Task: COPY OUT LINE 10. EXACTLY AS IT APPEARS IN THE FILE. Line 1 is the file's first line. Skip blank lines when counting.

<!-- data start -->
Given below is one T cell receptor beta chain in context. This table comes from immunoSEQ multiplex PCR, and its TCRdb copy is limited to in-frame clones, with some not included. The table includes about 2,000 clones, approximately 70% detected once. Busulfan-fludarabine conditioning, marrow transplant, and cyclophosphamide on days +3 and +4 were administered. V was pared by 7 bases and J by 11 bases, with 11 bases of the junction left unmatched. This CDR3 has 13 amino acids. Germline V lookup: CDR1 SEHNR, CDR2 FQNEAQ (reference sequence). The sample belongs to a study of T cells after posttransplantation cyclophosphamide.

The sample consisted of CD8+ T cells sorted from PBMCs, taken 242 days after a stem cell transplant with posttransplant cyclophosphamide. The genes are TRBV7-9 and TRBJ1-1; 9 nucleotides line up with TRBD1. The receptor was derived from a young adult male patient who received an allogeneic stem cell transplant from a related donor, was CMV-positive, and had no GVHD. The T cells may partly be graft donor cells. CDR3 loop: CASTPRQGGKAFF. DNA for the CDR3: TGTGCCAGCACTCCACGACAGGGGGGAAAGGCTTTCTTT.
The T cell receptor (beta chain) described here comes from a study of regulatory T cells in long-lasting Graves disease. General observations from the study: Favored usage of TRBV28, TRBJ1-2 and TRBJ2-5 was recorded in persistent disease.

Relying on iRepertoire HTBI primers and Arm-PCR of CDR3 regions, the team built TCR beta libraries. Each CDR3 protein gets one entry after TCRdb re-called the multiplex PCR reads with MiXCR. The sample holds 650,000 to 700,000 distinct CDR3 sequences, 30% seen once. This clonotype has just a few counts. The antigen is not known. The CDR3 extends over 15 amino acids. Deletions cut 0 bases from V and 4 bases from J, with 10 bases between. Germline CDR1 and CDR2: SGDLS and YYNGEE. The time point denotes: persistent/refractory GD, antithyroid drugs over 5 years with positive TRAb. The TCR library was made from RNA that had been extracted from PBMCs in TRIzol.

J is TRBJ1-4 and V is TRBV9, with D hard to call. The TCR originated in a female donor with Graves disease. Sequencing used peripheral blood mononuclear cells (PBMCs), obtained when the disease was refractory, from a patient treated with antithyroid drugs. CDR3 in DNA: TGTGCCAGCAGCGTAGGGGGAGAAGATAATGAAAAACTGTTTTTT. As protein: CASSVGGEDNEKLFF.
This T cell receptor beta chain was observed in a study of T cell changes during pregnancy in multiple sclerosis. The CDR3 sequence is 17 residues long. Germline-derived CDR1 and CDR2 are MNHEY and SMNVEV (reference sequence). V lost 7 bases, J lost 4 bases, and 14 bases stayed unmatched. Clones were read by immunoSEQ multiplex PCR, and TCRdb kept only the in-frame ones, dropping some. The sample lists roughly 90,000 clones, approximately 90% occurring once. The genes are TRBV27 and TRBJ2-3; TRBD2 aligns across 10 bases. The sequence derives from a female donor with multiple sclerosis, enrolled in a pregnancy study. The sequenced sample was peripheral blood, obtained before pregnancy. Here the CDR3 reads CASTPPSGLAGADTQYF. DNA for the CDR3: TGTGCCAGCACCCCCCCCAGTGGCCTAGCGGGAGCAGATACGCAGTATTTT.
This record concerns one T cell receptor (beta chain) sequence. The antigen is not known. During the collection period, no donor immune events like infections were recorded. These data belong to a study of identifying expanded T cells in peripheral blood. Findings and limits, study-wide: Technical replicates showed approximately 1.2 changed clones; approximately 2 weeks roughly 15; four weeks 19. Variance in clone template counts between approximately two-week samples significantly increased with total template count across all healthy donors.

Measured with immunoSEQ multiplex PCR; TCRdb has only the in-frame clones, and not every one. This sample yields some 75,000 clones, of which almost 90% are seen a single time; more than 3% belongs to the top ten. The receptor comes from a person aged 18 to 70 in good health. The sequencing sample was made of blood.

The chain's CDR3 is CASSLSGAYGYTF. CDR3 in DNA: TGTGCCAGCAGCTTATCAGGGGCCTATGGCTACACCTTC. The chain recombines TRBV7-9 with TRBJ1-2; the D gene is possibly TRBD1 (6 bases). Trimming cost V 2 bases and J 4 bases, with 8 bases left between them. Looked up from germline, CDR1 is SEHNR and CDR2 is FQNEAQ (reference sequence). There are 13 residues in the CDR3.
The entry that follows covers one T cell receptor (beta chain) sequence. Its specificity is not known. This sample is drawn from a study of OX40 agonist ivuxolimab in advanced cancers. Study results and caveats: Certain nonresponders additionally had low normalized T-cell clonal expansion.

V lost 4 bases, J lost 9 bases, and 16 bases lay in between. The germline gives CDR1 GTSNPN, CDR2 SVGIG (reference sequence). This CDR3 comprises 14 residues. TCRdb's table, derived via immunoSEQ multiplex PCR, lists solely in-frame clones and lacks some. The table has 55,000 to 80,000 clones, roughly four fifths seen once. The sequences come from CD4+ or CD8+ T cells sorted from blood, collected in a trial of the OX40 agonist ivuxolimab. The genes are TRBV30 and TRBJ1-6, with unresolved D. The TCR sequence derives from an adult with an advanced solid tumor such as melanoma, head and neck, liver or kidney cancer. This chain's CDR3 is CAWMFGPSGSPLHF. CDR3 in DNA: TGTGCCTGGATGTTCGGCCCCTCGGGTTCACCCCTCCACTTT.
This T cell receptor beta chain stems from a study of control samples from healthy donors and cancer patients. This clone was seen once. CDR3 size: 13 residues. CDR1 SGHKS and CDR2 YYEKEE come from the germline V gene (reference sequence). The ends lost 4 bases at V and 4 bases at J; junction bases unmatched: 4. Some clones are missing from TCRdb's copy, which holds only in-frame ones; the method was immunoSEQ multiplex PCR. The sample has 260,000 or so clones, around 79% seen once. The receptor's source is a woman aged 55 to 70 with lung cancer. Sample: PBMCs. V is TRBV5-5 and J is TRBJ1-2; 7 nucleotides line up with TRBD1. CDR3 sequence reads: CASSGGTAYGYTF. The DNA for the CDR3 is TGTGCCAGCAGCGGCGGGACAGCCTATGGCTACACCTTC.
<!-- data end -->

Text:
The entry that follows covers one T cell receptor (beta chain) sequence. Its specificity is not known. This sample is drawn from a study of OX40 agonist ivuxolimab in advanced cancers. Study results and caveats: Certain nonresponders additionally had low normalized T-cell clonal expansion.